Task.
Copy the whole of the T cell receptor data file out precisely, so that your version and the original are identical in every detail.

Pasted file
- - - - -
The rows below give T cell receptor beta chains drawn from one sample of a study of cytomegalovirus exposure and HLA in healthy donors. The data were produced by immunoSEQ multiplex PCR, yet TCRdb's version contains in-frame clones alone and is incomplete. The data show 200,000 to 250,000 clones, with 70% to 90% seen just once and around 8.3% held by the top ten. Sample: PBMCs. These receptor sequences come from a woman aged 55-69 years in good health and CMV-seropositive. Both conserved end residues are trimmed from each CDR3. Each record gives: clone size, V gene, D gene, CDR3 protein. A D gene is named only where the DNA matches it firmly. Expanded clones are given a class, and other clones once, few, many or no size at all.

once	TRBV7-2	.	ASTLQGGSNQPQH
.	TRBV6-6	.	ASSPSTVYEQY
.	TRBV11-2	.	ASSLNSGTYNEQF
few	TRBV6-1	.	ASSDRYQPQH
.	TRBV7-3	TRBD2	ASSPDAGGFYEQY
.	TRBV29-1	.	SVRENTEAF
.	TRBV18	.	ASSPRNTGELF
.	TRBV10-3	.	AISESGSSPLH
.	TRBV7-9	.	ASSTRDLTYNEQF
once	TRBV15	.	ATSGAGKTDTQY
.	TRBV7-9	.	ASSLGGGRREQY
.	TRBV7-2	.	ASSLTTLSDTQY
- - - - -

The rows below give T cell receptor beta chains drawn from one sample of a study of cytomegalovirus exposure and HLA in healthy donors. The data were produced by immunoSEQ multiplex PCR, yet TCRdb's version contains in-frame clones alone and is incomplete. The data show 200,000 to 250,000 clones, with 70% to 90% seen just once and around 8.3% held by the top ten. Sample: PBMCs. These receptor sequences come from a woman aged 55-69 years in good health and CMV-seropositive. Both conserved end residues are trimmed from each CDR3. Each record gives: clone size, V gene, D gene, CDR3 protein. A D gene is named only where the DNA matches it firmly. Expanded clones are given a class, and other clones once, few, many or no size at all.

once	TRBV7-2	.	ASTLQGGSNQPQH
.	TRBV6-6	.	ASSPSTVYEQY
.	TRBV11-2	.	ASSLNSGTYNEQF
few	TRBV6-1	.	ASSDRYQPQH
.	TRBV7-3	TRBD2	ASSPDAGGFYEQY
.	TRBV29-1	.	SVRENTEAF
.	TRBV18	.	ASSPRNTGELF
.	TRBV10-3	.	AISESGSSPLH
.	TRBV7-9	.	ASSTRDLTYNEQF
once	TRBV15	.	ATSGAGKTDTQY
.	TRBV7-9	.	ASSLGGGRREQY
.	TRBV7-2	.	ASSLTTLSDTQY